A temporary tattoo of a whimsical whale from a Cracker Jack box would hardly turn a head in 1912, but a portrait painted by hand on a woman’s knee in the ’20s? Now that was scandalous.
Temporary Tattoo History
According to the Tattoo Archive, the origins of temporary tattoos have faded with time. Cracker Jack started making their now-famous “A Prize in Every Box” line in 1912, but it’s unclear when the company started including ink. Temporary tattoos didn’t really take off until the ’50s, and those early ones were made with food coloring and quickly washed off. The temporary tattoos on the plastic sheets that we’ve all come to know weren’t invented until the 3M Company created the technology in the 1980s. Could it be, then, that flappers were early trailblazers of temporary tats as we know them?
Don’t Forget About Henna
The answer is that it’s certainly possible that flappers influenced the temporary tattoo trend in the Western world! However, it’s important to note that the first-ever temporary tattoos were likely henna or Mehdi art. This art form has a deep history in cultural and personal expression for people in Egypt, Pakistan, India, Africa, the Middle East, and more. But it didn’t become popular in the U.S. until the 1990s!
Dramatic Flapper Makeup
Women were getting bored with being Gibson Girls—those idealized versions of women with hair piled atop their heads and gowns reaching the floor. With the recent end of World War I, the roaring ’20s saw a boom in women’s desires to shake off their dainty and reserved personas and to celebrate life! The Jazz Age kicked off, and clubs were filled with a Gatsby-esque buzz. While the term flapper was originally an insult to a woman’s modesty, independent women embraced it. Flappers donned dramatic dark makeup, defined their lips, and chopped their long strands.
Rouging Your Knees
It’s hard to imagine a time when showing your ankles was saucy, but in the times of flappers, the hemline of skirts and dresses had only raised to calf-length. A flash of a knee was not a common sight, so dancers would put blush, or rouge, on their knees. When they lifted their hem with the pop of a kick, all eyes were on the pink-hued knees for a moment.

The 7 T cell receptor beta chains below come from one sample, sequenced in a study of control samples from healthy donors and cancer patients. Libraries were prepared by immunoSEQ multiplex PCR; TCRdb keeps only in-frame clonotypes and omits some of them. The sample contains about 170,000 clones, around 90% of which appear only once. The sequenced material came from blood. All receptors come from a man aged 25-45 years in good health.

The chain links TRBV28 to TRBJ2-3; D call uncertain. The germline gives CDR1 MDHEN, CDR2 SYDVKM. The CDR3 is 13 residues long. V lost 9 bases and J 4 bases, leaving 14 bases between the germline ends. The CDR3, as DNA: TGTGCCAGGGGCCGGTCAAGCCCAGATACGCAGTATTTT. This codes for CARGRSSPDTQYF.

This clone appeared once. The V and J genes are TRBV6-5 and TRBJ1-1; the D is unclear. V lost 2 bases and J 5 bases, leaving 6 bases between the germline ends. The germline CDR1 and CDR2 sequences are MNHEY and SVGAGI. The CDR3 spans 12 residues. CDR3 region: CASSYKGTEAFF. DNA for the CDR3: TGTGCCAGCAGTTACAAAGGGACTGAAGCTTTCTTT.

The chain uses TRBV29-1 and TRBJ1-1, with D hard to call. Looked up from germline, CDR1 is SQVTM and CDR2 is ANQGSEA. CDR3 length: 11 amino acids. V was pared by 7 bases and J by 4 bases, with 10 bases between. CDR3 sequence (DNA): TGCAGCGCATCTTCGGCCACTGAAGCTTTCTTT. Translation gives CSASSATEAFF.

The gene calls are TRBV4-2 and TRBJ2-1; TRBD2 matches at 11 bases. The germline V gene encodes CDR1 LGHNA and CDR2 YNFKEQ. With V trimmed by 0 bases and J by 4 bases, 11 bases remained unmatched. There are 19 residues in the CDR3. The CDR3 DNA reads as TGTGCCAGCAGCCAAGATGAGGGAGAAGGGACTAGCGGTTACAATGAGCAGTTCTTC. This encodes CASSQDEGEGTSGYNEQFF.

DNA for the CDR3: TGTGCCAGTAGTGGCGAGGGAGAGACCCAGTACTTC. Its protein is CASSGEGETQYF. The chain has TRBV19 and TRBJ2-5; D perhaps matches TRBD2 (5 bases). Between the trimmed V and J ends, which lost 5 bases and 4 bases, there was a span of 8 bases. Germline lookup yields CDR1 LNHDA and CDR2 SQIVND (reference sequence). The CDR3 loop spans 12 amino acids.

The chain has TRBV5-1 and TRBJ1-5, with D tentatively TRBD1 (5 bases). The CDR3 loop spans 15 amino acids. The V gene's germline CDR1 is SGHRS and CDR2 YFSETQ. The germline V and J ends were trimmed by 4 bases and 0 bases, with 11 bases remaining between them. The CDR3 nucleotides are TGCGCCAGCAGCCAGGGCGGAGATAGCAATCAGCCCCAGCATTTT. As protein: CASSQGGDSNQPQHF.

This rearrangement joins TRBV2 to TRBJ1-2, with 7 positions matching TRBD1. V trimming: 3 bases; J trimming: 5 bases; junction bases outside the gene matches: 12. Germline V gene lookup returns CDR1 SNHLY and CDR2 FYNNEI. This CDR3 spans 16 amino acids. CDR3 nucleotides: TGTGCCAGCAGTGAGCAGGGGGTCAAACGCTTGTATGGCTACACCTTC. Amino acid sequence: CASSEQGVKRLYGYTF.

Women stopped wearing garters to hold up their pantyhose and instead began rolling them down below the knee. With a shorter hemline and a blank kneecap, flappers began painting pictures on their legs. Some used makeup, but many used actual paint and even enlisted artists to help. They would adorn their knees with flowers, portraits of their boyfriends, or detailed landscape scenes.
Most men and older women thought the trend was immature or too provocative. Interviewed for a Maryland paper in 1966 called “The News,” a man named James A. Rice said that cosmetic knees were “more childish than anything else.” Another man said, “I like to see just plain legs.” But rebellious teens joined in on the fun as well. Members of a Baltimore high school basketball team were almost expelled for painting portraits of their boyfriends on one knee and an image of a flapper on the other to bring them good luck during a game.
Temporary tattoos were sold on sheets in the ’50s, and just after, the painted knee trend saw another resurgence in the ’60s. Famous makeup brands started selling kits to create the knee art yourself, like Faberge’s “Madcap Kneesies for on the View Knees.” This lesser-known knee painting trend of detailed tattoo-like imagery, fun florals, portraits, and even depictions of boxers may well have helped spark interest in temporary tattoos as we think of them today.
By Kelsey Roslin, contributor for Ripleys.com